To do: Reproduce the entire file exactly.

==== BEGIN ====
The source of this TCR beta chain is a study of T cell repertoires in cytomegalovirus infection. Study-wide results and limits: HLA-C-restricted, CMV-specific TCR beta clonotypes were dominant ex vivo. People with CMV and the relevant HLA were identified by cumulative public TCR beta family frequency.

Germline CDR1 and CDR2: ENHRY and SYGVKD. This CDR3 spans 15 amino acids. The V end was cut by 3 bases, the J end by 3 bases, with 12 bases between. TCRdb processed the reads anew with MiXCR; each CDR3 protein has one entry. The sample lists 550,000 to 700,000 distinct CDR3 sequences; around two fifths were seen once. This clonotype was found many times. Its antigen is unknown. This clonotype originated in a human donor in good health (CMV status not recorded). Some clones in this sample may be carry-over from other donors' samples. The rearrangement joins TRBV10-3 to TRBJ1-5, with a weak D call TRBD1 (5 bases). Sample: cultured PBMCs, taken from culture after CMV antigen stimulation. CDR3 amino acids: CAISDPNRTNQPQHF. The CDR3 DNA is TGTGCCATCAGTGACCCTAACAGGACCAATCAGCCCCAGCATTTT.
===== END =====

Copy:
The source of this TCR beta chain is a study of T cell repertoires in cytomegalovirus infection. Study-wide results and limits: HLA-C-restricted, CMV-specific TCR beta clonotypes were dominant ex vivo. People with CMV and the relevant HLA were identified by cumulative public TCR beta family frequency.

Germline CDR1 and CDR2: ENHRY and SYGVKD. This CDR3 spans 15 amino acids. The V end was cut by 3 bases, the J end by 3 bases, with 12 bases between. TCRdb processed the reads anew with MiXCR; each CDR3 protein has one entry. The sample lists 550,000 to 700,000 distinct CDR3 sequences; around two fifths were seen once. This clonotype was found many times. Its antigen is unknown. This clonotype originated in a human donor in good health (CMV status not recorded). Some clones in this sample may be carry-over from other donors' samples. The rearrangement joins TRBV10-3 to TRBJ1-5, with a weak D call TRBD1 (5 bases). Sample: cultured PBMCs, taken from culture after CMV antigen stimulation. CDR3 amino acids: CAISDPNRTNQPQHF. The CDR3 DNA is TGTGCCATCAGTGACCCTAACAGGACCAATCAGCCCCAGCATTTT.